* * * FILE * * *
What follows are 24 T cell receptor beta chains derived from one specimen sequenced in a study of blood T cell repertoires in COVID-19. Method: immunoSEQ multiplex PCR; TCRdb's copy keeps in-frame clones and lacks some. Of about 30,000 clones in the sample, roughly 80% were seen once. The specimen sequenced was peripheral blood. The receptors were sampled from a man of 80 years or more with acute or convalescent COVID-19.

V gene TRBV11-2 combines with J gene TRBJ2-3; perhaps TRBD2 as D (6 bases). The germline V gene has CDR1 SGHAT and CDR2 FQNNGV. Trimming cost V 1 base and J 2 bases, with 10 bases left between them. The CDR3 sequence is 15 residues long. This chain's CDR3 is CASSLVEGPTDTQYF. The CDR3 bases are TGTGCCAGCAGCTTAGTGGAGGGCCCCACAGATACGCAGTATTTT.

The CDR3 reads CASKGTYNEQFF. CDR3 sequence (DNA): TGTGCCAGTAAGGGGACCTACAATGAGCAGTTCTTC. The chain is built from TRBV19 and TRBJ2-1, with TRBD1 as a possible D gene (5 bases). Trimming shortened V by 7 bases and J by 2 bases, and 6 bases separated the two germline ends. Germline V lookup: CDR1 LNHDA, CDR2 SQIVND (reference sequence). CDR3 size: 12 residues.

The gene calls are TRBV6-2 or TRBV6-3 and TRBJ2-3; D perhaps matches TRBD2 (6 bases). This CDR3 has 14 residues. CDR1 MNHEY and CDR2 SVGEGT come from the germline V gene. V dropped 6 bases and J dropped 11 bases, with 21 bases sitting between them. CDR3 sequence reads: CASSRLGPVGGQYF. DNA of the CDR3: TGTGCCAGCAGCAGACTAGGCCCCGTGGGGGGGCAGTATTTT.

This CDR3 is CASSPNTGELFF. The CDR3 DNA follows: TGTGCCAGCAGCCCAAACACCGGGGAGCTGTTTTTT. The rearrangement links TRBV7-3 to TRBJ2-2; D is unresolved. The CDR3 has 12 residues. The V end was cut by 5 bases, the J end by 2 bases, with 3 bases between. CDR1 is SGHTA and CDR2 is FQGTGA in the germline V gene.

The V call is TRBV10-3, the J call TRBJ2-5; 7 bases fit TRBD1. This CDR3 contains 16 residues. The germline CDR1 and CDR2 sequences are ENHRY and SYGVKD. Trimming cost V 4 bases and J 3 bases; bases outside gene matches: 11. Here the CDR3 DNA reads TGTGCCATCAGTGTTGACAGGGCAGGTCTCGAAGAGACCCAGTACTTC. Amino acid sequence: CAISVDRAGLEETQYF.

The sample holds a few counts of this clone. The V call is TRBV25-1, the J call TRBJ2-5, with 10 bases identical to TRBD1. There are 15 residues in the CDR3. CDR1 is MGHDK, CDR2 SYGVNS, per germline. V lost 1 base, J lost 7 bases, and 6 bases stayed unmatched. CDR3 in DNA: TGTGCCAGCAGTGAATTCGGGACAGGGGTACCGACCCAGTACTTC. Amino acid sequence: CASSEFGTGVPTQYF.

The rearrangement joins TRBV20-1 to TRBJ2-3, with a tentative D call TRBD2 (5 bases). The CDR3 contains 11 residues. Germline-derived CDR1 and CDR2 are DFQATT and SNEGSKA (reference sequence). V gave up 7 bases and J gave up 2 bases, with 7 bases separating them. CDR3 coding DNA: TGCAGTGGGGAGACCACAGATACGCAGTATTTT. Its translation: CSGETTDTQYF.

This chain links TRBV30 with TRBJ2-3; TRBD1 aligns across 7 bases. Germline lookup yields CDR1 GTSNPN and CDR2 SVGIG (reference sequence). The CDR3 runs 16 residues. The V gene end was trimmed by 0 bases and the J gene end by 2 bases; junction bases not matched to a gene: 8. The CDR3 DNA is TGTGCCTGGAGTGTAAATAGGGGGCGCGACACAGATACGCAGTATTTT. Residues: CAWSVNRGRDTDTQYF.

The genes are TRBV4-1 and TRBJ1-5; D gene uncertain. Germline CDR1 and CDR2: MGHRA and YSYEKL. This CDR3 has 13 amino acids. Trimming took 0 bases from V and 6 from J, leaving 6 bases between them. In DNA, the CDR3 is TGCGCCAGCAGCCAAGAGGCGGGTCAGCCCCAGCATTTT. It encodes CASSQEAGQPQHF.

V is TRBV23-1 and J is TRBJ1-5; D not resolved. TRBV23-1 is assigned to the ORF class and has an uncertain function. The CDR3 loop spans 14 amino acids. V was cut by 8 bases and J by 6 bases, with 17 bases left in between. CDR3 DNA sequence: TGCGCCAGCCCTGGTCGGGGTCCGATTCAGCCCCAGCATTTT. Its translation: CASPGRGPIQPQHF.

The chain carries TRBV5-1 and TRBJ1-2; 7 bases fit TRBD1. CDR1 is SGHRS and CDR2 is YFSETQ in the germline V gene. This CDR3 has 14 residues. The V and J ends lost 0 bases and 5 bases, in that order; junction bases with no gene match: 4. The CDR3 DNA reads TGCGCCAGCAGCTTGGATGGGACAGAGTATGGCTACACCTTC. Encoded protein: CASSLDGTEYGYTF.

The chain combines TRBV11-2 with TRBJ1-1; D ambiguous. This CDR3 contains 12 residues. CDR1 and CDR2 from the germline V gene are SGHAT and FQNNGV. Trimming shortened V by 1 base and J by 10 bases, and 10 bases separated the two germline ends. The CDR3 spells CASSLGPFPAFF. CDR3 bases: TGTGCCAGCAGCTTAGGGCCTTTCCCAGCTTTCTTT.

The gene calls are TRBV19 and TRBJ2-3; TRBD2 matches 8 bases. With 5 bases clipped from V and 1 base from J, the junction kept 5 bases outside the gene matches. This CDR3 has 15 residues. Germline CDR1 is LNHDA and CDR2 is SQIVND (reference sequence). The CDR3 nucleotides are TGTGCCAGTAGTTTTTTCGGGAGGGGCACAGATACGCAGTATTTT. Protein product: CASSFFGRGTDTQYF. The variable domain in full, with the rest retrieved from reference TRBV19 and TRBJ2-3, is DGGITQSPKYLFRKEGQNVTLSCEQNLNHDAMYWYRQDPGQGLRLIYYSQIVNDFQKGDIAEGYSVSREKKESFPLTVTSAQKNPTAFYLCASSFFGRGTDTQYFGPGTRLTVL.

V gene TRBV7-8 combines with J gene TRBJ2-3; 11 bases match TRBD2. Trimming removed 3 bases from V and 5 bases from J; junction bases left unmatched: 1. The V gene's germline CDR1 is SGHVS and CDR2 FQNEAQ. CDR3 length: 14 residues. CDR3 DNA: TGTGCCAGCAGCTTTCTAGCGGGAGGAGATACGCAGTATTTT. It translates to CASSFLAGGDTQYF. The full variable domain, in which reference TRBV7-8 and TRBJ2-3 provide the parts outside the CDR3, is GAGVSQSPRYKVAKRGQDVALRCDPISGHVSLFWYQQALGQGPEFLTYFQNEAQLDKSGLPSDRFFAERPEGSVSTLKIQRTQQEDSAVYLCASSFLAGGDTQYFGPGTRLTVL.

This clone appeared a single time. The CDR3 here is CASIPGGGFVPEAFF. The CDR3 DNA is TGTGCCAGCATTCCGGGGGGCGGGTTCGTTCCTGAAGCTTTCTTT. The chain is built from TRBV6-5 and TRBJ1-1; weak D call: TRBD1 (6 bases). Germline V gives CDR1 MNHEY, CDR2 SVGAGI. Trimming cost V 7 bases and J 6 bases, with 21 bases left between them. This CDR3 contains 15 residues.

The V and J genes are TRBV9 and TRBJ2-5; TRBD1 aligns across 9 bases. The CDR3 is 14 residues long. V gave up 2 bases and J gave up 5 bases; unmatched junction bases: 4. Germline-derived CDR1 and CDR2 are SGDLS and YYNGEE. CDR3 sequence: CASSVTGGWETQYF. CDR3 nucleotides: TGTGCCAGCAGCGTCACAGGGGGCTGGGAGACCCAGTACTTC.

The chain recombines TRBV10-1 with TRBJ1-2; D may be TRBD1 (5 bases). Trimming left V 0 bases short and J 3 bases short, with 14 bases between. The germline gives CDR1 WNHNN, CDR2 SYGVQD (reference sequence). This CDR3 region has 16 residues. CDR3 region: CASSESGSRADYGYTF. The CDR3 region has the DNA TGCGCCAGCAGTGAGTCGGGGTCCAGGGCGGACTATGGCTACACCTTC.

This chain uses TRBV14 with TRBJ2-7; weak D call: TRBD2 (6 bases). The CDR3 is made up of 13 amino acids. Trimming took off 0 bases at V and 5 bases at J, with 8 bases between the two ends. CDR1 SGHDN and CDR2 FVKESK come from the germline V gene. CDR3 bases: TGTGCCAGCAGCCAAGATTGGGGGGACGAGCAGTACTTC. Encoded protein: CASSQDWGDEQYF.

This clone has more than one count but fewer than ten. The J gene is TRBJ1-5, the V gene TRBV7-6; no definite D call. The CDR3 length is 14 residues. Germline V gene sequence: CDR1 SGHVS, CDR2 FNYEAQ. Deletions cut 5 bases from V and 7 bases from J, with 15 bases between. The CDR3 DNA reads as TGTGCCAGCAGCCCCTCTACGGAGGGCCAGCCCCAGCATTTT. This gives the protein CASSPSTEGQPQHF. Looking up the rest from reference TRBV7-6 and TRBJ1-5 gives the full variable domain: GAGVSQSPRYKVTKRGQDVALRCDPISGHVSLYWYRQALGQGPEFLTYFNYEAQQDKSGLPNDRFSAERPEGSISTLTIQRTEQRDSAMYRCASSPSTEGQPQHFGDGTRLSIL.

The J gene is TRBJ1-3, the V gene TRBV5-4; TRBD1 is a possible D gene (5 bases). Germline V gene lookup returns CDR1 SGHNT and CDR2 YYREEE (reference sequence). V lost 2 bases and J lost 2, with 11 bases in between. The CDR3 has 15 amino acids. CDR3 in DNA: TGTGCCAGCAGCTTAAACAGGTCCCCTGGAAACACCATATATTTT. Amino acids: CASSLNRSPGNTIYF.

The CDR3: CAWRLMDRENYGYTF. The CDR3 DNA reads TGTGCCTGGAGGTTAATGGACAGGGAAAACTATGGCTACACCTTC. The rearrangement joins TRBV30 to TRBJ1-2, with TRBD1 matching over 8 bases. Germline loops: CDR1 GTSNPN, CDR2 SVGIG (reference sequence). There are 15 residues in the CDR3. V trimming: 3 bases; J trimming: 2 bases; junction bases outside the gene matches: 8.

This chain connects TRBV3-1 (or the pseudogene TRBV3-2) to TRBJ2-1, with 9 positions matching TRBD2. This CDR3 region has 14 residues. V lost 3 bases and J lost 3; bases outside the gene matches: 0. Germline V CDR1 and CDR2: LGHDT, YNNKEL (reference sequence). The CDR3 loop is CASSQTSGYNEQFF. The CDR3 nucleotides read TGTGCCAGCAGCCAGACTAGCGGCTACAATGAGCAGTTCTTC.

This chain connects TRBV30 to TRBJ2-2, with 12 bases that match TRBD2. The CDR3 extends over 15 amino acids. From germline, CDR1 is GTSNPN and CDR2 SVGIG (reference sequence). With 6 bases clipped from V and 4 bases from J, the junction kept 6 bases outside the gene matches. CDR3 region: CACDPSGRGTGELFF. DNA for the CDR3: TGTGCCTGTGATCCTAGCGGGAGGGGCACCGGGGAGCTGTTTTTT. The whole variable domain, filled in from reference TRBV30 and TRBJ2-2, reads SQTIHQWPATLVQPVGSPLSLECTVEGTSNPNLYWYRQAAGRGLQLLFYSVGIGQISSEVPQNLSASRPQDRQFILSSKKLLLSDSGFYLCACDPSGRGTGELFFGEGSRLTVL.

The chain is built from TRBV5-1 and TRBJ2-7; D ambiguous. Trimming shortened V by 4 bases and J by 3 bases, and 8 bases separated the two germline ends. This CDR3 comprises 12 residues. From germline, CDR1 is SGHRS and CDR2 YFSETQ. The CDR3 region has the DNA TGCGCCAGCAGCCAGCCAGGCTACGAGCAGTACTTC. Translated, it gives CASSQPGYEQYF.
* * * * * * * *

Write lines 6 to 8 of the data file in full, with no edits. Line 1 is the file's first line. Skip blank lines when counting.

The V call is TRBV10-3, the J call TRBJ2-5; 7 bases fit TRBD1. This CDR3 contains 16 residues. The germline CDR1 and CDR2 sequences are ENHRY and SYGVKD. Trimming cost V 4 bases and J 3 bases; bases outside gene matches: 11. Here the CDR3 DNA reads TGTGCCATCAGTGTTGACAGGGCAGGTCTCGAAGAGACCCAGTACTTC. Amino acid sequence: CAISVDRAGLEETQYF.

The sample holds a few counts of this clone. The V call is TRBV25-1, the J call TRBJ2-5, with 10 bases identical to TRBD1. There are 15 residues in the CDR3. CDR1 is MGHDK, CDR2 SYGVNS, per germline. V lost 1 base, J lost 7 bases, and 6 bases stayed unmatched. CDR3 in DNA: TGTGCCAGCAGTGAATTCGGGACAGGGGTACCGACCCAGTACTTC. Amino acid sequence: CASSEFGTGVPTQYF.

The rearrangement joins TRBV20-1 to TRBJ2-3, with a tentative D call TRBD2 (5 bases). The CDR3 contains 11 residues. Germline-derived CDR1 and CDR2 are DFQATT and SNEGSKA (reference sequence). V gave up 7 bases and J gave up 2 bases, with 7 bases separating them. CDR3 coding DNA: TGCAGTGGGGAGACCACAGATACGCAGTATTTT. Its translation: CSGETTDTQYF.